Understanding the likelihood function

I am struggling with understanding a key element of an inference model in PYMC3.

The likelihood distribution can be understood as “how you think your data is distributed”(?), I am however confused.

I have a simple example case to showcase my confusion:

model = pm.Model()
data = np.random.exponential(scale=2,size=1000)
with model:
    # prior on mu
    lam = pm.Normal("lam",sd=1)
    pm.Exponential("L",lam, observed = data)
    trace = pm.sample(draws=1000)

In this case, I am infering the lambda value of the data i believe is exponentially distributed, hence my exponential likelihood function(?).

Sample_posterior_predictive seems to sanity-check that my model is somewhat correct (original data in blue):


  1. The likelihood function cannot change shape? so if my likelihood function is normally distributed, but my data is exponentially distributed, the sample_posterior_predictive would still be normally distributed? In that case, choosing the right likelihood function is crucial?

  2. If above is correct, how come more complex models can have a normally distribued likelihood function? I.e. the Getting started with PyMC3(John Salvatier) showcases a motivational example of a linear regression ( Getting started with PyMC3) where there are multiple prior random variables. The likelihood is still normally distributed, how come? We are not saying the data comes from a normal distribution? What is normally distributed in this likelihood function?

Thank you so much to anyone taking the time to answer this, I believe this is the last peace of my pussle understanding how these inference works in broad terms.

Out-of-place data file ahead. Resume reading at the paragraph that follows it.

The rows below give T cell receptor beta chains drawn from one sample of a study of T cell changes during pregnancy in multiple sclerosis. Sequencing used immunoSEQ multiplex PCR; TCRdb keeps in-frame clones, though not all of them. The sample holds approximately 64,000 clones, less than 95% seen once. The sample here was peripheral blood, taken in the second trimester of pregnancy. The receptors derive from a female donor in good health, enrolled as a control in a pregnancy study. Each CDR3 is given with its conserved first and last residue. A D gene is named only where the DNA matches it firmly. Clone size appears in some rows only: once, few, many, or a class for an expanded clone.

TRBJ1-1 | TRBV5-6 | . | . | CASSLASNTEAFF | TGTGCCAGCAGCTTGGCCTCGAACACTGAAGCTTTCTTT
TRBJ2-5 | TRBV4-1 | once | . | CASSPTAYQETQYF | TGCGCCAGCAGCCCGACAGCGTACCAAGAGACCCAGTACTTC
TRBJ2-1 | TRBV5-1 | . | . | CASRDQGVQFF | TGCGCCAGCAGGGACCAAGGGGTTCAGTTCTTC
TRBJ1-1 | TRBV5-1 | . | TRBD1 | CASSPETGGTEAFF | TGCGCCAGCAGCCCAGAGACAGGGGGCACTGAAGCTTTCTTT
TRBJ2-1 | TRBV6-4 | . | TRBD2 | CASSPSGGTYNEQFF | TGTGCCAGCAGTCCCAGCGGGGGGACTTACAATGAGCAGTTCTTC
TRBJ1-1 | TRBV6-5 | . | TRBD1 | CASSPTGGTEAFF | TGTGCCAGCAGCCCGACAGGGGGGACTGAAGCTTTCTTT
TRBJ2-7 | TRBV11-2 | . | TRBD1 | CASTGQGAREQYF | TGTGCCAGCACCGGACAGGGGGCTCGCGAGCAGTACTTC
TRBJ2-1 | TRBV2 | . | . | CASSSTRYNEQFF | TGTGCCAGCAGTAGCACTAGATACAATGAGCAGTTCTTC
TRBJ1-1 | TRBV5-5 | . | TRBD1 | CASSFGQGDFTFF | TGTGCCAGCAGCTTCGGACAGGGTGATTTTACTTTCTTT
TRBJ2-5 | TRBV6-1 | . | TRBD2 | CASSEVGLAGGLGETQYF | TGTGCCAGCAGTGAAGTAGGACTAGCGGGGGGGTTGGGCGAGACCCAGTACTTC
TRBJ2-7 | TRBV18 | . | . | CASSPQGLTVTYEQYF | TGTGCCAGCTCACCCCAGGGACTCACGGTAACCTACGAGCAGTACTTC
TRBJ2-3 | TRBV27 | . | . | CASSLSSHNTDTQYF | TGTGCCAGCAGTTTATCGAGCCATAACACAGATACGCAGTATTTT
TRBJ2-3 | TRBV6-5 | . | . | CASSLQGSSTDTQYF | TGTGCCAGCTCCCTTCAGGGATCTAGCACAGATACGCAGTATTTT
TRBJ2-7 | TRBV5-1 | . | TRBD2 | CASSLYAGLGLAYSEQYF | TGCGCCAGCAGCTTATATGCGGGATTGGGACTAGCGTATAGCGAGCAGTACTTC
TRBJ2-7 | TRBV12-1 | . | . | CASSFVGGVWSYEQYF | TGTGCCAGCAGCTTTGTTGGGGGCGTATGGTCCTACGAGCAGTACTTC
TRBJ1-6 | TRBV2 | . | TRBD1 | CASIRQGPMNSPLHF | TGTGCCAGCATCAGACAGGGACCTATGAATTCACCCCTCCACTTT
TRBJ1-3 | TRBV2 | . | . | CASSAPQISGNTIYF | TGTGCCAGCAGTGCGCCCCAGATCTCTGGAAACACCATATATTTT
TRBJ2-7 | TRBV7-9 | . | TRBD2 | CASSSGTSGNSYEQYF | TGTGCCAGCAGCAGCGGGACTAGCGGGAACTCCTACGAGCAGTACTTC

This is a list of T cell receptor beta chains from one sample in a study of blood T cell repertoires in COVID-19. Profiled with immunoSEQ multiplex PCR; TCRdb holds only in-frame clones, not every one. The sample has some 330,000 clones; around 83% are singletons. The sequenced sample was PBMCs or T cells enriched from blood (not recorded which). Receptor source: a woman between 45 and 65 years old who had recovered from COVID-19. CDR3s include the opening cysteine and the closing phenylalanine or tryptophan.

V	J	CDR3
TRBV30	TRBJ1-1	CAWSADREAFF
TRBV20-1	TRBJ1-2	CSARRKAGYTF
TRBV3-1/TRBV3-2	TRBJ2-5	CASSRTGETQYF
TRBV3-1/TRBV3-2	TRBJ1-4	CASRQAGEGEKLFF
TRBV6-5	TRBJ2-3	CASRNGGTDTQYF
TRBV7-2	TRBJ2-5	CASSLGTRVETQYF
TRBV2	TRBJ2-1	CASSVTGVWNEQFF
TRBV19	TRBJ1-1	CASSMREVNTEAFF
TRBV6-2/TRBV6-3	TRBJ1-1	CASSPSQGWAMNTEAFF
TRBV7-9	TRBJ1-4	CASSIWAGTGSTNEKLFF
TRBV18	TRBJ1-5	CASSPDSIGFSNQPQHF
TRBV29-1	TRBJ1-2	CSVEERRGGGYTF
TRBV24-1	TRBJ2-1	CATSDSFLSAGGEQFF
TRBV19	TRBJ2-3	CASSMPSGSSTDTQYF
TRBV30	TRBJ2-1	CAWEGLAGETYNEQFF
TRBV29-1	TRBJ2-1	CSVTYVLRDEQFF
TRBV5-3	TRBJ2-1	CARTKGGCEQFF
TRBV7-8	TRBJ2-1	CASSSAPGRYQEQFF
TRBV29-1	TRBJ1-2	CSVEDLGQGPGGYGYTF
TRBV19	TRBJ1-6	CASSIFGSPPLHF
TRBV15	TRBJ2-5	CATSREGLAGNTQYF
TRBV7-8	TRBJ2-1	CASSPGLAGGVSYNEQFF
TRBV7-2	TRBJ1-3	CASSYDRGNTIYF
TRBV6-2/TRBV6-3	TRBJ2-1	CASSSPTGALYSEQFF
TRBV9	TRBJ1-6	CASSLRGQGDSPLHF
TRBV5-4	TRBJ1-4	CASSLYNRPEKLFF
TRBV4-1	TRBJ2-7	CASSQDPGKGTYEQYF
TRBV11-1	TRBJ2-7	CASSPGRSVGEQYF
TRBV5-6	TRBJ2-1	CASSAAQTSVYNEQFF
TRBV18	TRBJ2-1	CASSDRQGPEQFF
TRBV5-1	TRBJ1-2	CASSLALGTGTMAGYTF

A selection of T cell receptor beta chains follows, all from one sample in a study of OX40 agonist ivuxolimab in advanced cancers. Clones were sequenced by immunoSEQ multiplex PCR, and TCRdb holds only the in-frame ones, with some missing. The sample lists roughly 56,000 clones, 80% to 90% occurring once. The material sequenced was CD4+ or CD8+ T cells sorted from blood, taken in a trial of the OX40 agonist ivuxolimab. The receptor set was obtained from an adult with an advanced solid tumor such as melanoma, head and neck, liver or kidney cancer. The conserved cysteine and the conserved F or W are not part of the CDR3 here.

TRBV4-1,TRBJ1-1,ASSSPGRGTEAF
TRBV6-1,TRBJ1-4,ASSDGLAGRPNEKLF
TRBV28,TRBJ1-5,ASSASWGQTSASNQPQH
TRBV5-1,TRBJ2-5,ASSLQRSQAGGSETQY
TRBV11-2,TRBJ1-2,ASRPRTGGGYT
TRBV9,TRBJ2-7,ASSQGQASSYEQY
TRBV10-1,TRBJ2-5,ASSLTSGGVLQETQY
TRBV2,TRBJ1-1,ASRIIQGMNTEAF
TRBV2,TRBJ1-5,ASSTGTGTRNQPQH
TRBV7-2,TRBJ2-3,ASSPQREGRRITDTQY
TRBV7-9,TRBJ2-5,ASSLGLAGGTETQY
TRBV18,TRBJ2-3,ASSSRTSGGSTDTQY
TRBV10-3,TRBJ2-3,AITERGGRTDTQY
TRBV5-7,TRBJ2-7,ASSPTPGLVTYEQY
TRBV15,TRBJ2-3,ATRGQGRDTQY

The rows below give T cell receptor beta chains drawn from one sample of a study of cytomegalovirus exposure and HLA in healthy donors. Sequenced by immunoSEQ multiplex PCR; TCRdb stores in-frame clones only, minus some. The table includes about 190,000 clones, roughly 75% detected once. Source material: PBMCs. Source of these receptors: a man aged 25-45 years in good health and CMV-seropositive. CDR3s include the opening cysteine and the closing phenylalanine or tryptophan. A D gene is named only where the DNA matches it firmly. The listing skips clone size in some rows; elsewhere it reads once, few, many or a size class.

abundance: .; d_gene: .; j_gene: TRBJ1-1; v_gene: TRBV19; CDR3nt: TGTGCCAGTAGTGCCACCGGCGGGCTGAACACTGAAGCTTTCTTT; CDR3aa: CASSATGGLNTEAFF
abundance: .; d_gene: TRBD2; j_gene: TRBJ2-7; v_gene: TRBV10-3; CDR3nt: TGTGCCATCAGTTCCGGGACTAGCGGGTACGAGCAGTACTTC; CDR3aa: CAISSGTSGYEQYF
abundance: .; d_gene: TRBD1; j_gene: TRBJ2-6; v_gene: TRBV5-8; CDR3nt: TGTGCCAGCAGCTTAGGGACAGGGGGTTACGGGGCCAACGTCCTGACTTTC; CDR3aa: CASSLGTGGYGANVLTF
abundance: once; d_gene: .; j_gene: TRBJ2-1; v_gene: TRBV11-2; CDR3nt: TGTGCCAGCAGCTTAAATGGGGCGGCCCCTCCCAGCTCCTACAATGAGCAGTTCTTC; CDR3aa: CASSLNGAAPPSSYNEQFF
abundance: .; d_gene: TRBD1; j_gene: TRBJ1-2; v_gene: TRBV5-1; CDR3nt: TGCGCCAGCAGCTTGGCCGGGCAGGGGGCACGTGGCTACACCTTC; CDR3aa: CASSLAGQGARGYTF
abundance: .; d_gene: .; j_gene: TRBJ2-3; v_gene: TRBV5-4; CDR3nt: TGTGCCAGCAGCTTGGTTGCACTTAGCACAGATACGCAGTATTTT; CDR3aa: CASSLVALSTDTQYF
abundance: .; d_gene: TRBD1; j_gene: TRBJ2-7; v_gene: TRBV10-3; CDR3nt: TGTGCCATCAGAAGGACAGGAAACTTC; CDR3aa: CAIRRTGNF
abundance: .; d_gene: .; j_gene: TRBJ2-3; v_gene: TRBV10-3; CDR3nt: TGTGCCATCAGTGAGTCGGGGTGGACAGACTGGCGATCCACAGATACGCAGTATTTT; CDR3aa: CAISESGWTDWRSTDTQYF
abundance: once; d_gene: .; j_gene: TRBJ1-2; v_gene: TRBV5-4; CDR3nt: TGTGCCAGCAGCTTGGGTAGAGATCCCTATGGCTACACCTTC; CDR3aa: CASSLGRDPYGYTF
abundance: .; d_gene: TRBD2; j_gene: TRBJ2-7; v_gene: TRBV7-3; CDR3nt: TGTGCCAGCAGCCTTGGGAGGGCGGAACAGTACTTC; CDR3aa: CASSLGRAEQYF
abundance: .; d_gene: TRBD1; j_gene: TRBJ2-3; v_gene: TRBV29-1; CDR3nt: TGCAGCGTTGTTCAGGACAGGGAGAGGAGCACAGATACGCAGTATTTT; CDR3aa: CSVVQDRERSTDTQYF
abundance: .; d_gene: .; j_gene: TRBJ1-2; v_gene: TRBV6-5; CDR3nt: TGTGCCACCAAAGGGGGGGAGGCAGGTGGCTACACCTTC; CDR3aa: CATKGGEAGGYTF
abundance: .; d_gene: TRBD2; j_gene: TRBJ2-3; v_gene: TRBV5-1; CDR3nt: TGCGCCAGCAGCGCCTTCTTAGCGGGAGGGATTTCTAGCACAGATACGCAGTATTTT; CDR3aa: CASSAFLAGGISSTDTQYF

If you have not seen it, I gave a talk few years back on likelihood should be a good place to start/consolidate your understanding: GitHub - junpenglao/All-that-likelihood-with-PyMC3

As for your question:

Choosing the likelihood function is always crucial, and while likelihood function cannot change shape (technically it change shape according to the parameterization, e.g., the Gaussian becomes wider with larger \sigma), you do see shape changes using sample_posterior_predictive or sample_prior_predictive because they can depends on other information. You can see it simply with:

with pm.Model():
    sigma = pm.HalfNormal("sigma", 1)
    observed = pm.Normal('obs', np.arange(10), sigma, observed=np.arange(10) + np.random.randn(10))

Hopefully with the above, you can now answer (2). The key is to understand whether the random variable representing the observation is a scalar -like variable and you repeatedly draw from this variable

obs = np.random.normal(3, 2.5, size=(num_obs))

or a vector -like variable that depends on other information

x = np.arange(num_obs)
obs = np.random.normal(x, 2.5)

in both case you have obs.shape=(10,), but the interpretation and how you would build a Bayesian model is very different

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